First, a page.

By: Disability Group
At yourSocial Security AdministrationDisability Hearing the ALJ has already reviewed all your medical records. He knows your doctor’s perspective on your condition, now he wants to get your perspective on your condition.
The ALJ will ask you lots of questions in order to get a better idea of your condition and how it affects you. To improve your chances of getting a favorable outcome, you want to be a good witness. Below is a list of things you can do when testifying that will help you be a good witness:
- TELL THE TRUTH – The most important thing you can do at your hearing is to testify truthfully and completely. Even if you think the truth may hurt your claim, you should still tell it. One false statement can substantially diminish your credibility and hurt your chances of receiving a favorable decision.
- Be Specific – When the ALJ asks you a question, be as specific as possible. If the ALJ asks you how long you can stand, do not say “a little while.” To one person a little while could mean 2-3 minutes, however to another person it could be 2-3 hours.
- Get to the Point – Judges hear several cases a day; they don’t have time for long, drawn out stories or explanations. They want to get the necessary information as quickly as possible. If the question is what medications are you currently taking, do not tell the judge every medication you have ever taken, simply tell him the medications you are currently taking.
- Give Complete Answers – Make sure when you testify that you are telling the whole truth. If the ALJ asks you whether you can wash dishes, and you can, say “yes.” However, if it takes you several hours to wash dishes due to pain in your hands, then you want to mention this. Instead of telling the ALJ “Yes, I can do dishes,” you should say “Yes, I can do dishes as long as I have several hours and can take frequent breaks to lie down.”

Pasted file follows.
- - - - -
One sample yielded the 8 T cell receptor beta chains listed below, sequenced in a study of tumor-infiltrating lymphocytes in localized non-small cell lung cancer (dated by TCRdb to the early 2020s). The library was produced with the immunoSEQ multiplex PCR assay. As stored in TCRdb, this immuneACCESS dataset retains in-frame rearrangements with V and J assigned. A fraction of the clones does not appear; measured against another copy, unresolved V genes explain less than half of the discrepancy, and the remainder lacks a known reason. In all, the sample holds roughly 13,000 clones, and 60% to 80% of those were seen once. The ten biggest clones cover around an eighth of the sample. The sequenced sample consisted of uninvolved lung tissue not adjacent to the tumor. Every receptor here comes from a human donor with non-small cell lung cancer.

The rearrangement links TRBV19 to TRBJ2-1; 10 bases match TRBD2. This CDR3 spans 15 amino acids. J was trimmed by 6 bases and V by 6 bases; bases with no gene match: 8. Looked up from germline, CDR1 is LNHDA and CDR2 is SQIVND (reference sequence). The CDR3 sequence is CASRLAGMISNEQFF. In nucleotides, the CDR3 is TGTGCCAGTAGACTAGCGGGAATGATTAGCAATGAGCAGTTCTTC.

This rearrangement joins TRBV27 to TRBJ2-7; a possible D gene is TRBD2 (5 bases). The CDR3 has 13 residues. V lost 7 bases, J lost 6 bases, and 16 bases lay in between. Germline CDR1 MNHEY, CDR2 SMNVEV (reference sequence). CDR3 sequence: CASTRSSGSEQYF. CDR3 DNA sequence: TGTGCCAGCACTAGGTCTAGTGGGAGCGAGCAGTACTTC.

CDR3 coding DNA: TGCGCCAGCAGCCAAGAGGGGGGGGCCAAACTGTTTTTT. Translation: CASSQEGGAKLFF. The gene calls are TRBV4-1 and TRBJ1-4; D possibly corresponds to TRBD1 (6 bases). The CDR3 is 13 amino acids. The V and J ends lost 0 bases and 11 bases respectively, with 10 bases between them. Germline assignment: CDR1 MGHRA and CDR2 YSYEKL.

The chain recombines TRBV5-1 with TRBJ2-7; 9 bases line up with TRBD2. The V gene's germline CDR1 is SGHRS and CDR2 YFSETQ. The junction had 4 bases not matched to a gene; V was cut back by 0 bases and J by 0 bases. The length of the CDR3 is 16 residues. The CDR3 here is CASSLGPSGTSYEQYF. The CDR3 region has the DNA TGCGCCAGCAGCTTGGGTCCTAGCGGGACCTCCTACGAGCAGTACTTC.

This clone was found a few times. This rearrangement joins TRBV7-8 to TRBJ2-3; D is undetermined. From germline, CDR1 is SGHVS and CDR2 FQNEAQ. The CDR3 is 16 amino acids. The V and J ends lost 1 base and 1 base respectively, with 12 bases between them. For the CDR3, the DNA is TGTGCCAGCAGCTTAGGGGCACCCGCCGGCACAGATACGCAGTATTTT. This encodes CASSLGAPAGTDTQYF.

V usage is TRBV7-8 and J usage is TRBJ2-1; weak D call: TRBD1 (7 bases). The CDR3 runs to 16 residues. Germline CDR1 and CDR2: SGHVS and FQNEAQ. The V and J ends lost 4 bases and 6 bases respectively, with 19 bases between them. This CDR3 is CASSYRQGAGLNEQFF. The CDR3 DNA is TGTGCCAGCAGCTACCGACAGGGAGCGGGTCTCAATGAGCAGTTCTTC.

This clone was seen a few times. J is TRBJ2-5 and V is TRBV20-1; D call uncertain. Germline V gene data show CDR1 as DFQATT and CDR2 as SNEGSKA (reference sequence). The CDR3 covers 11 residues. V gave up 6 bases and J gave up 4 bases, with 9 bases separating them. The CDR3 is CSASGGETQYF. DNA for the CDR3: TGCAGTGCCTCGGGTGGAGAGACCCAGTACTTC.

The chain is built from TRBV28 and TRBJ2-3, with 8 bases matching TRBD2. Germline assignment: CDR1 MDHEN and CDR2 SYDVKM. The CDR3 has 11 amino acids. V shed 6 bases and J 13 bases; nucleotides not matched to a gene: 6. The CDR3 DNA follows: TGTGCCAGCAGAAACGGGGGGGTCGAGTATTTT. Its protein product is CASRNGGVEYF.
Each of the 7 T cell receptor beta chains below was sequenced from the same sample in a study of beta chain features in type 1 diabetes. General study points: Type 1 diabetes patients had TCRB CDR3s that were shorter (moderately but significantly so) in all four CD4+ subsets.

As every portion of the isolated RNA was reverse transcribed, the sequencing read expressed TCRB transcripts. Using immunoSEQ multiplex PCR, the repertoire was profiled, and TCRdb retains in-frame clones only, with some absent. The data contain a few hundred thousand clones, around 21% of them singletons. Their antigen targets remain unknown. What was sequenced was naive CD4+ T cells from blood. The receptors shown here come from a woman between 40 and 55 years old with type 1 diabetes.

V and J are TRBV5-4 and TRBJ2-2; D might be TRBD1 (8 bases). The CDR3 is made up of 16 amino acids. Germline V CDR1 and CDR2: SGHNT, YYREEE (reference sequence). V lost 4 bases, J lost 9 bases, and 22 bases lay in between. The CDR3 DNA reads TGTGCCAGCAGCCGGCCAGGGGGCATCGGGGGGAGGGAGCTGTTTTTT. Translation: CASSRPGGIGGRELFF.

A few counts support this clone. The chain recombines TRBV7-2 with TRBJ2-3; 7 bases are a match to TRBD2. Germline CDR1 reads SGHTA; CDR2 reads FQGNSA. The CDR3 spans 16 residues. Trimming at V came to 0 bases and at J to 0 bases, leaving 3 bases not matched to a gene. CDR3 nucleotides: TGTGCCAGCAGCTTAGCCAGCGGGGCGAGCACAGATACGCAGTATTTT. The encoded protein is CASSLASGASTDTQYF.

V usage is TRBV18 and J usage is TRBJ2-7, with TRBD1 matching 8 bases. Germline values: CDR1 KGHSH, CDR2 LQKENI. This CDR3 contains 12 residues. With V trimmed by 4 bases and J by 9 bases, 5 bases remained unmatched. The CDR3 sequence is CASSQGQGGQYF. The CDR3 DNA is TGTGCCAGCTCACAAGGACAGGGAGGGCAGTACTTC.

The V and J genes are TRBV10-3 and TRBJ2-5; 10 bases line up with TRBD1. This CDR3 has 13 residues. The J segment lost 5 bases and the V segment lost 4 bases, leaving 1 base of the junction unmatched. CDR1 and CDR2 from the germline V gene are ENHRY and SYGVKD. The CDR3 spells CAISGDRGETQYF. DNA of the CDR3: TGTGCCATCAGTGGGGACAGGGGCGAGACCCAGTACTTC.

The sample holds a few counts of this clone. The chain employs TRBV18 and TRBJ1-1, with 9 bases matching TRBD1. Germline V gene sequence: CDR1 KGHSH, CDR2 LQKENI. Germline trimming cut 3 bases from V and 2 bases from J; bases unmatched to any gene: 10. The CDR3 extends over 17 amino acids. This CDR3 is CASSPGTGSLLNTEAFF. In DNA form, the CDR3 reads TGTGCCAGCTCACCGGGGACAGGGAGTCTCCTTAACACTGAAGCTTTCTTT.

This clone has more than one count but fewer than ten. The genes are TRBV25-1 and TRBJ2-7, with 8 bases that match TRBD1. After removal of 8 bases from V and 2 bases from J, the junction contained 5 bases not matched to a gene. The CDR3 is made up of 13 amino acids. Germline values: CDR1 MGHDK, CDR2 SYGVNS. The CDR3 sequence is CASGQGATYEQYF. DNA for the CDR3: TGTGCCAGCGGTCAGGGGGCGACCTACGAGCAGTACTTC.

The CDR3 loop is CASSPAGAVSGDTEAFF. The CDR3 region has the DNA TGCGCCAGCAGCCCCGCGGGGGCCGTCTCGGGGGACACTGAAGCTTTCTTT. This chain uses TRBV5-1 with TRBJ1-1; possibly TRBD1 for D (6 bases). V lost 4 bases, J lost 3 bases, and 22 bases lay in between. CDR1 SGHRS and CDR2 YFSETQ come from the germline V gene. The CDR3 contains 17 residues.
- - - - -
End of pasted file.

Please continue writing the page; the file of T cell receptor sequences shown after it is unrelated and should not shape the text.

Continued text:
- Answer Verbally – A tape recording will be made of the hearing so it is important that you answer each question verbally. Do not nod or shack your head. Also, if the ALJ asks you to identify where your pain is, do not just point (as the recorder will not pick this up); make sure to state where specifically you are pointing.
- Do Not Answer a Question You Do Not Understand – If you do not understand what the ALJ is asking you, let him or her know. You want to make sure you understand what the ALJ is asking for so you don’t accidently give him incorrect, misleading or irrelevant information.
- Listen Carefully – Listen carefully to the questions being asked and always let the ALJ finish his or her question before responding. You want to make sure you are giving the ALJ the exact information he or she is looking for.
- Don’t Exaggerate – Embellishing your conditions or your limitations can really hurt your credibility. If you exaggerate and tell the ALJ that you cannot do something at all and there is evidence in your records that you can, the ALJ may begin to believe that you are just saying what you think will get your claim awarded and not telling the truth.
- Don’t Get Angry – The whole process of applying for Social Security Disability can be very long and difficult. You may feel like you have been put through the ringer, but don’t get angry with the ALJ. The ALJ is simply doing his or her job. There is nothing he or she can do to speed up the process. The best thing you can do for your claim is to simply give the ALJ the information that he or she needs to make an informed decision on your claim.